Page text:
Some Jobs are for Internal Applicants Only

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Hiring managers sometimes post job openings for internal applicants only. This means that only employees who currently work for the company or organization can apply for a vacant position. Why would they do this? There are a few reasons.  

Someone Familiar With the Organization Is Preferred

The hiring manager might need someone with particular organizational knowledge. For example, someone hiring a senior-level subject matter expert might limit applicants to current employees in an effort to produce an applicant pool of junior-level subject matter experts and other current employees. The manager is likely to know almost all viable applicants. If the manager does not know them personally, he at least has an idea of their reputations around the office or can easily make contact with a supervisor who does. 

Someone is Already in Mind

Another reason a hiring manager might limit applicants is that he already has one or a few people in mind for a position and he doesn't want to spend time working through a large applicant pool when he doesn't intend to hire any of them. In government agencies, in particular, hiring managers cannot promote someone without allowing others to formally indicate their interest in the opportunity. Limiting the pool provides a legally justifiable defense for excluding people from the hiring process.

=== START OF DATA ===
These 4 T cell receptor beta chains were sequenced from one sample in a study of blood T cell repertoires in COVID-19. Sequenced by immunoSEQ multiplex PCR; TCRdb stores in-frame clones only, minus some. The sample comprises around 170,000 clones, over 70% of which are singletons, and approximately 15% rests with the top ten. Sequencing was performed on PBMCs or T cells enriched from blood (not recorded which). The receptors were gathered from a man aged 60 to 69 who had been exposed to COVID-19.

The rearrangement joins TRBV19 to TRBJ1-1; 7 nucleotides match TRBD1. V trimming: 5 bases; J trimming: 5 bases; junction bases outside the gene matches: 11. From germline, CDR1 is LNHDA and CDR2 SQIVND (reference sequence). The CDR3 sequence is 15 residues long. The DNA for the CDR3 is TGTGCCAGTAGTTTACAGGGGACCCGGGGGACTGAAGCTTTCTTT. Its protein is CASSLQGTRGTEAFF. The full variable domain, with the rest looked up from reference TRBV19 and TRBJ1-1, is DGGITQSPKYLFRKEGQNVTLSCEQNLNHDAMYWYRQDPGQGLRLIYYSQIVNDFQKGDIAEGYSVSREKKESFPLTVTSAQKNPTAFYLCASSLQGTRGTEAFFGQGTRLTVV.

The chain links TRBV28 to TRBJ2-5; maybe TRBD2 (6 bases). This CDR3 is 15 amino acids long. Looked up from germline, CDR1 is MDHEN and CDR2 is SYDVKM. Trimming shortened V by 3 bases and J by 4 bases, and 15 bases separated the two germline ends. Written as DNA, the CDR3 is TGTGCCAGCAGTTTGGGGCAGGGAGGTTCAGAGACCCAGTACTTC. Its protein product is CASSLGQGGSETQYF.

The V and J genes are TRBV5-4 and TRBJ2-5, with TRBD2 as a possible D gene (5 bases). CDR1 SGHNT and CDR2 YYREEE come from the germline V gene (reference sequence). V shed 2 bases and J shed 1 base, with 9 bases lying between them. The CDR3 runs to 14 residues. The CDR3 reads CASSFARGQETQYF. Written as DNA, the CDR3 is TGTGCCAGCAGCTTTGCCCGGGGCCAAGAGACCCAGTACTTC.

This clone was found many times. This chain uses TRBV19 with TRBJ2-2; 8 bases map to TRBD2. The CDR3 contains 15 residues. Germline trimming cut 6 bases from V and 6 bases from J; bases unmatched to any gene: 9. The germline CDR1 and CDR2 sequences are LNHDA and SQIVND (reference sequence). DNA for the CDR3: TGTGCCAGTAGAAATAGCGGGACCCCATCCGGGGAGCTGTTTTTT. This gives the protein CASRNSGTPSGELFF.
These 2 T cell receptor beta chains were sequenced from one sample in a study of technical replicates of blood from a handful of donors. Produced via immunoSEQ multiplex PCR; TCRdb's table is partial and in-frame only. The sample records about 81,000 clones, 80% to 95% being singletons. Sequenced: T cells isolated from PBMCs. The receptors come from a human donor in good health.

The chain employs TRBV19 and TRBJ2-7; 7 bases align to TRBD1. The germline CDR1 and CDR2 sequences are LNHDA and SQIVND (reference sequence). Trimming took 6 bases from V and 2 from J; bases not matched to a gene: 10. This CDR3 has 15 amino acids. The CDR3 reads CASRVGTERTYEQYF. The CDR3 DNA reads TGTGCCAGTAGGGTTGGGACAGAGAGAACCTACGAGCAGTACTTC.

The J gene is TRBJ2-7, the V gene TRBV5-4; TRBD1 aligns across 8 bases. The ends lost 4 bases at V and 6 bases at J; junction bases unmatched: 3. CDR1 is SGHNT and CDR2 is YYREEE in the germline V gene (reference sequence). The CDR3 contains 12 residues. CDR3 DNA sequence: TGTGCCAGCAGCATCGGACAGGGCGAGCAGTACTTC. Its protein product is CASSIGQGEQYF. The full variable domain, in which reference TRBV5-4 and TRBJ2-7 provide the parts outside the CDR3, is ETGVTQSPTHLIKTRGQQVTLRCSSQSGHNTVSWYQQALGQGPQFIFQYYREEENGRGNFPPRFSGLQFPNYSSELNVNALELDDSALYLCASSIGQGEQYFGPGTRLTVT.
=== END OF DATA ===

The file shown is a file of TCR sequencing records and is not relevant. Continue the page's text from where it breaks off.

Saves Time

Hiring managers want to save time where they can. Posting to internal applicants only can achieve this, but it can also come back to bite them. A huge drawback to posting as "internal only" is how limited the applicant pool becomes. Hiring managers certainly exclude many people who could do the job satisfactorily, if not excellently. If they end up with an insufficient applicant pool, they might have to re-post the position or force themselves into bad hires that wouldn’t otherwise have been made.

Promoting Current Employees

A fourth reason for limiting the applicant pool is to ensure a maximum number of promotional opportunities for current employees. An organization trying to do this would post most mid- and upper-level jobs as internal only and advertise entry-level jobs as open to all applicants. The organization would divert from this practice if a hiring manager foresees no viable candidates or has to re-post a position after going through the hiring process with an internal applicant pool.

Sometimes internal postings are restricted to particular parts of an organization. For example, a city might post a police detective position and restrict applicants to current city police officers. This would ensure that someone from within the police department would be promoted into the position through a competitive selection process. The city would likely post the vacated police officer position to internal and external applicants after the detective position is filled. Doing this routinely means the police department makes a big assumption: the department will hire and retain police officers who have the aptitude to be detectives, then fill even higher ranks as these officers progress through their careers.